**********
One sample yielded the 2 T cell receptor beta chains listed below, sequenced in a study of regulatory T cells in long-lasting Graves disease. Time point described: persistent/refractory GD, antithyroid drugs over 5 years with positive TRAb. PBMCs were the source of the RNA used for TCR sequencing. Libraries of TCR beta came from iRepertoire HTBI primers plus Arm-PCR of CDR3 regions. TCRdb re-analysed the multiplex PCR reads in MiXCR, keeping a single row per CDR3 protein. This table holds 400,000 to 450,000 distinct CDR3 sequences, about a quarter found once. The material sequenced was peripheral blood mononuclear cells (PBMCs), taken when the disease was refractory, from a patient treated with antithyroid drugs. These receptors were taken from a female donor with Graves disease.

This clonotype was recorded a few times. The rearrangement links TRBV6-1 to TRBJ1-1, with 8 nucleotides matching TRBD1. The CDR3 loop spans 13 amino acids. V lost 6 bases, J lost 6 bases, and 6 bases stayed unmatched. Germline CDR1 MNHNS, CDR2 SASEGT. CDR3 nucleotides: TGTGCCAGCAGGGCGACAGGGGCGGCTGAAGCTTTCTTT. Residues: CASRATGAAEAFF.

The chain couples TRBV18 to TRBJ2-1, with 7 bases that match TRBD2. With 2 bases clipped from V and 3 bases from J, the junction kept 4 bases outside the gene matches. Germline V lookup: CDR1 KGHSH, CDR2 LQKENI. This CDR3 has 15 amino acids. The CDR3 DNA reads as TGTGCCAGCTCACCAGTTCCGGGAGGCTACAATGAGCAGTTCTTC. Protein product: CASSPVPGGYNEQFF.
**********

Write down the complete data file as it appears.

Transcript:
One sample yielded the 2 T cell receptor beta chains listed below, sequenced in a study of regulatory T cells in long-lasting Graves disease. Time point described: persistent/refractory GD, antithyroid drugs over 5 years with positive TRAb. PBMCs were the source of the RNA used for TCR sequencing. Libraries of TCR beta came from iRepertoire HTBI primers plus Arm-PCR of CDR3 regions. TCRdb re-analysed the multiplex PCR reads in MiXCR, keeping a single row per CDR3 protein. This table holds 400,000 to 450,000 distinct CDR3 sequences, about a quarter found once. The material sequenced was peripheral blood mononuclear cells (PBMCs), taken when the disease was refractory, from a patient treated with antithyroid drugs. These receptors were taken from a female donor with Graves disease.

This clonotype was recorded a few times. The rearrangement links TRBV6-1 to TRBJ1-1, with 8 nucleotides matching TRBD1. The CDR3 loop spans 13 amino acids. V lost 6 bases, J lost 6 bases, and 6 bases stayed unmatched. Germline CDR1 MNHNS, CDR2 SASEGT. CDR3 nucleotides: TGTGCCAGCAGGGCGACAGGGGCGGCTGAAGCTTTCTTT. Residues: CASRATGAAEAFF.

The chain couples TRBV18 to TRBJ2-1, with 7 bases that match TRBD2. With 2 bases clipped from V and 3 bases from J, the junction kept 4 bases outside the gene matches. Germline V lookup: CDR1 KGHSH, CDR2 LQKENI. This CDR3 has 15 amino acids. The CDR3 DNA reads as TGTGCCAGCTCACCAGTTCCGGGAGGCTACAATGAGCAGTTCTTC. Protein product: CASSPVPGGYNEQFF.